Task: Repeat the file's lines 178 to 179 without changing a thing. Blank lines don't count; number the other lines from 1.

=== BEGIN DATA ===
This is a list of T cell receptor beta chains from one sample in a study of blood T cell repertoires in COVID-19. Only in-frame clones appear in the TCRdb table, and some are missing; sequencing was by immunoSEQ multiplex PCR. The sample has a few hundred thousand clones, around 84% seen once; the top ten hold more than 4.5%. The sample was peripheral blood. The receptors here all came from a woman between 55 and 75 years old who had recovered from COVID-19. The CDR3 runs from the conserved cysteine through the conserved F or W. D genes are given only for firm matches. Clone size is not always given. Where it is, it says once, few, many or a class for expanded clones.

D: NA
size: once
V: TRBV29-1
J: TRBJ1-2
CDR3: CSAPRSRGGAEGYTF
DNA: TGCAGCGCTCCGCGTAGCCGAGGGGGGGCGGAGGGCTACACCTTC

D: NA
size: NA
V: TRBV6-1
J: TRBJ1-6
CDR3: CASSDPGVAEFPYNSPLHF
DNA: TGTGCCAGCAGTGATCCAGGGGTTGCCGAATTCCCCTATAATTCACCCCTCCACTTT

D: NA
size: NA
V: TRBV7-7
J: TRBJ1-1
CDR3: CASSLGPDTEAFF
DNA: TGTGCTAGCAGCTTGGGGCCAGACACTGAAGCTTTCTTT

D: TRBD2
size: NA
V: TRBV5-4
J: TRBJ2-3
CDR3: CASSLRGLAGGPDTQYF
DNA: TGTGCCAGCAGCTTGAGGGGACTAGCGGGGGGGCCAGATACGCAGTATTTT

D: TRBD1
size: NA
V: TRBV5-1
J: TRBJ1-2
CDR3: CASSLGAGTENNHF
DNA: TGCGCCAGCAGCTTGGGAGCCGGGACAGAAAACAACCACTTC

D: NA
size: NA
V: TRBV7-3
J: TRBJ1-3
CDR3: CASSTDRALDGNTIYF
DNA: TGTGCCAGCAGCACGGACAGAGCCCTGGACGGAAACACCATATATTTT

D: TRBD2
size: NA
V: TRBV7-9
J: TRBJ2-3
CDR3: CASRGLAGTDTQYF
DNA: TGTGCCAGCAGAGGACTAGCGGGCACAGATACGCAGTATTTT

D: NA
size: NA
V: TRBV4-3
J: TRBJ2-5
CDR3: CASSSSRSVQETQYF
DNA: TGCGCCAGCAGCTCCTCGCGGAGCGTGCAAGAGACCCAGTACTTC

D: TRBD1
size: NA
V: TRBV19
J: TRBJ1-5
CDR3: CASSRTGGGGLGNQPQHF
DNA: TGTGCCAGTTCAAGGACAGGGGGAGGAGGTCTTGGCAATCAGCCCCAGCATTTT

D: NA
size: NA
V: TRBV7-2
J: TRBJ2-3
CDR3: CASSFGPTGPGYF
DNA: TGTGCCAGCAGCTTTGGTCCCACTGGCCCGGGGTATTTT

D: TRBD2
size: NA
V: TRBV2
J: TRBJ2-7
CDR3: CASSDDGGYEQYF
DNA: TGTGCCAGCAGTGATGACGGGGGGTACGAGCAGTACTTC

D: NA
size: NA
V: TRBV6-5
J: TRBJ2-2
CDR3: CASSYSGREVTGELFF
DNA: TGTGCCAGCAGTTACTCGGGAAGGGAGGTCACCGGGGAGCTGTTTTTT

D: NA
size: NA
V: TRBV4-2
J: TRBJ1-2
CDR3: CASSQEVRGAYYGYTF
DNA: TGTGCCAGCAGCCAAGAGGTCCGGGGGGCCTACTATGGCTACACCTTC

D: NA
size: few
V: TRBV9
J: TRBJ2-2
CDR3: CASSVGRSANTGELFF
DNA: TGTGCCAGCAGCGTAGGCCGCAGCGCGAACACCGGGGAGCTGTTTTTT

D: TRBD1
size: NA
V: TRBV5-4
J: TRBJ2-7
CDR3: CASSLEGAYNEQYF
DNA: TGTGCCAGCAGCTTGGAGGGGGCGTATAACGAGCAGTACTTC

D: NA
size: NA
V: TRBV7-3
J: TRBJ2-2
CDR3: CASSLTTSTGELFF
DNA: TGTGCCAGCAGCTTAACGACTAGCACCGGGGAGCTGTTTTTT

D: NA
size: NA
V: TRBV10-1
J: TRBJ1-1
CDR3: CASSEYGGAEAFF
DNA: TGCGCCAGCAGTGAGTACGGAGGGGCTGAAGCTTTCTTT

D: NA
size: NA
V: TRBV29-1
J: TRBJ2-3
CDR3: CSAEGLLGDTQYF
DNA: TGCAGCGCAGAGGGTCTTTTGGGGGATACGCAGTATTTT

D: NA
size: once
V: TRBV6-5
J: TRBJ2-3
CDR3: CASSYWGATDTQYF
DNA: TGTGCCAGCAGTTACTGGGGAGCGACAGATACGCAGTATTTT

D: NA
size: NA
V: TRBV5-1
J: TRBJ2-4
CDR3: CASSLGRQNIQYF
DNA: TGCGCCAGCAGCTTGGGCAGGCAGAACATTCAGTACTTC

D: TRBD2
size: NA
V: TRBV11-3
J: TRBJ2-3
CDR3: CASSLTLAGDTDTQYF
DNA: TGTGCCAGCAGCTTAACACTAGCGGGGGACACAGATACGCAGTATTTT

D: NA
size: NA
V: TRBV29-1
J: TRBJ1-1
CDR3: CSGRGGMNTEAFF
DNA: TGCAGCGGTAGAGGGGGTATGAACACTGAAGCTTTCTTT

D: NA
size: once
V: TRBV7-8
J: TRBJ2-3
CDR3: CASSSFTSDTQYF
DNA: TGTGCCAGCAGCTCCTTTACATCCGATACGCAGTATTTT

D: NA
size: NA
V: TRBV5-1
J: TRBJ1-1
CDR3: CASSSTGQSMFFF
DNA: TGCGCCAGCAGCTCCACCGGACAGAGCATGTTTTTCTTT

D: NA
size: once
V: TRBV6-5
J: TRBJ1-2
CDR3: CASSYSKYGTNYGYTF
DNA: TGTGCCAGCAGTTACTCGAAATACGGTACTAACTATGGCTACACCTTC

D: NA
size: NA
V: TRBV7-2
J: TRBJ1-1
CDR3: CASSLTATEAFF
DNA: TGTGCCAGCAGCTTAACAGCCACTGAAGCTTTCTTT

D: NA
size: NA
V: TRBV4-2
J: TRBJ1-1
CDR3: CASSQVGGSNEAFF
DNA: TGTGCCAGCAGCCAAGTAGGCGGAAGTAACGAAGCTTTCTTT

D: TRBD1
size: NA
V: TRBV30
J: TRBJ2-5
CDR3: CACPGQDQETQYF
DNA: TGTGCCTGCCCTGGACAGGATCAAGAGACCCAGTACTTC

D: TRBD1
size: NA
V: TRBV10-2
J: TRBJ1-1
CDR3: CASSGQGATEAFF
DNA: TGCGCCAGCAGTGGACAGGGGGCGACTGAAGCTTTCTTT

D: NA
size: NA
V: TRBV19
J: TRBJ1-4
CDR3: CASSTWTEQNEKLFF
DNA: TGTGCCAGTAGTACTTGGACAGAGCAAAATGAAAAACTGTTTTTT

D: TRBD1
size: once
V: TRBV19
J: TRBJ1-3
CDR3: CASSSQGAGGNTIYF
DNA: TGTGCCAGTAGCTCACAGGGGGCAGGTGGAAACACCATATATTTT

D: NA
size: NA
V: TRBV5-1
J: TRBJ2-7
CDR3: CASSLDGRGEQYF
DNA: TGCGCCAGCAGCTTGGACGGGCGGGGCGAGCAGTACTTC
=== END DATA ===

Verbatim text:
V: TRBV19
J: TRBJ1-4